Kony 2012: A manipulating Internet sensation

(Source: http://cdn.hypebeast.com)

Going viral upon its release on March 5, “Kony 2012” is a documentary filmed to raise awareness regarding the Ugandan warlord, Joseph Kony, who abducts children and then turns them into child soldiers and sex slaves for his army, known as the Lord’s Resistance Army (LRA). The documentary also says that he forces children to kill their own parents and mutilate people’s faces. Kony is among the International Criminal Court’s most wanted for his countless war crimes as well as crimes against humanity.

While this video definitely achieved its objective of making viewers more aware of what’s happening, I think it may be slightly distorted.

Invisible Children’s expenditures for last year were over eight million dollars, but only a third of it went to direct services or African programs. The rest was for advertising, awareness, and fundraising. Don’t forget about film production, transportation, and staff salaries, which was what the majority of its money was used for. Most donations aren’t even used to address the problem itself.

Its call to action is to sign the pledge of support, share the video, and donate a few dollars each month. Cool. So I can virtually pledge support (fluff), spread the video (more fluff), and give this organization money for a T-shirt and stickers and believe that my money is going to capture Kony. Portions of donations are used to fund scholarships and educational and livelihood programs, but do nothing to directly stop Kony.

The documentary also establishes an event known as “Cover the Night” on April 20. It encourages supporters to place posters and stickers in major cities across theUnited States. Their goal is to raise awareness to ensure that American advisors remain in Uganda to assist the Ugandan army. What supporters don’t know is that the Ugandan military has been also committing crimes, such as rape and looting.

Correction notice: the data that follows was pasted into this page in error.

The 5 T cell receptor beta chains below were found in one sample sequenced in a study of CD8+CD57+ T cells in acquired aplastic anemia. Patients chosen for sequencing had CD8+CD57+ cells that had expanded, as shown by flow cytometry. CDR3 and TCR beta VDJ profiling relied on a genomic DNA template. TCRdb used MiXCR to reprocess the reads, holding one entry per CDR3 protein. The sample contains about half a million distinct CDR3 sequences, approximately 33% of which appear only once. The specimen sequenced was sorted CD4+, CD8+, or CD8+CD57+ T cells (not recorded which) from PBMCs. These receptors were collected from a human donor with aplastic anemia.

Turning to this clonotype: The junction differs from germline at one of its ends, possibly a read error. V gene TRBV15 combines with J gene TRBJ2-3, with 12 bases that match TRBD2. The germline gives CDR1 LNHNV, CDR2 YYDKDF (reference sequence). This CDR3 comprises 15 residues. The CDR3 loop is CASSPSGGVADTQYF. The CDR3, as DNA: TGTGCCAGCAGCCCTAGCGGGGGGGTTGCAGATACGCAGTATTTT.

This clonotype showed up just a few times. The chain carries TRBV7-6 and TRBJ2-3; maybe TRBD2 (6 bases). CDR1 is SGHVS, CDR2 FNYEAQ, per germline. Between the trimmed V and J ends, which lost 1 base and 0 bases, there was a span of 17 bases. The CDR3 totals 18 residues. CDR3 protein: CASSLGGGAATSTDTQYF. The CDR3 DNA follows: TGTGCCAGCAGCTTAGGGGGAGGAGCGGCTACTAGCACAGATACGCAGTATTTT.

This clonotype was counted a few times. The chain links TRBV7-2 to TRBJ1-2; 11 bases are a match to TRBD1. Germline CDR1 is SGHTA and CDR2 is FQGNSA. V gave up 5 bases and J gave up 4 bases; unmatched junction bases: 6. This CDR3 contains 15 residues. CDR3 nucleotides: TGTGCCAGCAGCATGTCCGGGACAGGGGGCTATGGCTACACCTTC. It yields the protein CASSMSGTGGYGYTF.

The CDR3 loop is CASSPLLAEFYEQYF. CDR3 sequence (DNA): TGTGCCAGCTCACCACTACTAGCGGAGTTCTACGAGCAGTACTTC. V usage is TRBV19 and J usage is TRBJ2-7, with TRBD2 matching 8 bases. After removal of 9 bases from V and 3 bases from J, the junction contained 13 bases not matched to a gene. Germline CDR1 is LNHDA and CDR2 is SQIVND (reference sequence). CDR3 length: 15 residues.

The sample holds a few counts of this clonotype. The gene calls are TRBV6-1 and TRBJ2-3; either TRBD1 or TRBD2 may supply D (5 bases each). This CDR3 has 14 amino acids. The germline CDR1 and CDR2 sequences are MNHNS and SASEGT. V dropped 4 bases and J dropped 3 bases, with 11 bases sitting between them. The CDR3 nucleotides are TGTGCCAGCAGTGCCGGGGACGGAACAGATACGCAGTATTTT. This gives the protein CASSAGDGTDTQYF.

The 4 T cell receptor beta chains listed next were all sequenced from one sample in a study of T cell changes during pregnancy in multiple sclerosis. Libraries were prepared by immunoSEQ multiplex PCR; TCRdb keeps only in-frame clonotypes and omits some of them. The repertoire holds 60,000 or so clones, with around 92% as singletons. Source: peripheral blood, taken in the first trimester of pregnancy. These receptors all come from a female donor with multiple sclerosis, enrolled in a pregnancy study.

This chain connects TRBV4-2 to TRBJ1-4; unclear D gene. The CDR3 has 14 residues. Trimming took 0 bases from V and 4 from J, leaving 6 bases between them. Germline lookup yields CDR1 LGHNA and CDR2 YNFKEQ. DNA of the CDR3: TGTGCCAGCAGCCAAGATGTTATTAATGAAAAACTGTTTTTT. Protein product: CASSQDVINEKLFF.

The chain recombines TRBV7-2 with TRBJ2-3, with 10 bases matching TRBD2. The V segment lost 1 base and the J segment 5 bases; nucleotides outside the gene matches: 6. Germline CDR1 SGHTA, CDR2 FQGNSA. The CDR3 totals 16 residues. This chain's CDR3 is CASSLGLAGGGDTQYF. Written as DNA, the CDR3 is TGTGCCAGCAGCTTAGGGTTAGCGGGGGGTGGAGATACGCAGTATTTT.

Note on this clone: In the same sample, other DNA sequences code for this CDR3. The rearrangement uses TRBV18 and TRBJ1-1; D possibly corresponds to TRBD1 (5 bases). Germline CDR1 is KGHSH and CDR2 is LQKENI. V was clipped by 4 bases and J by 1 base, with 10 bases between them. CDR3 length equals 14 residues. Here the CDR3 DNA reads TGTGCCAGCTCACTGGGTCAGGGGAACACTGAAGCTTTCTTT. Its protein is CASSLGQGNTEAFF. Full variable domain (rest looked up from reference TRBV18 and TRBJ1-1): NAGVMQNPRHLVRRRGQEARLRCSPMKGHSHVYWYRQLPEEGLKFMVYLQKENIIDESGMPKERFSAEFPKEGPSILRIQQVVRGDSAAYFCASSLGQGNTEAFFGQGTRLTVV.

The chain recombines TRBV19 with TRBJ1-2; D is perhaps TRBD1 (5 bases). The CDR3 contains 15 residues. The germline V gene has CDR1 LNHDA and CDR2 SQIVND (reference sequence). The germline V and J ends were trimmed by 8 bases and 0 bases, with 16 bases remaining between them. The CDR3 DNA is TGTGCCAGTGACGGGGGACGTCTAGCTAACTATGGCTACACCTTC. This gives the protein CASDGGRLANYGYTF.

The documentary also stated that Kony has not been active inUgandasince 2006, so it makes no sense why the Invisible Children Organization is supporting the Ugandan military.

Spamming of presidential campaign look-a-like posters won’t get the job done, and American advisors won’t necessarily either.

In fact, the U.S. has been involved with stopping him for years through the U.S. African Command (AFRICOM), which has attempted to find and capture Kony, but have failed many times. Each attempt has been reported to evoke retaliation. Plus, the film lacks information regarding what Africa itself is doing about Kony, such as Ugandan activists like Betty Bigombe or African organizations like Ushahidi or Africans Act for Africa.

It took ten years for the international and U.S. militaries to find Osama Bin Laden, so what makes supporters believe that one hundred Americans can find Kony this year? AFRICOM has already attempted to kill or capture Kony, but has failed.

I hate being pessimistic, but simply knowing about Kony and clicking share on Facebook once you see the thirty-minute video will not bring any results.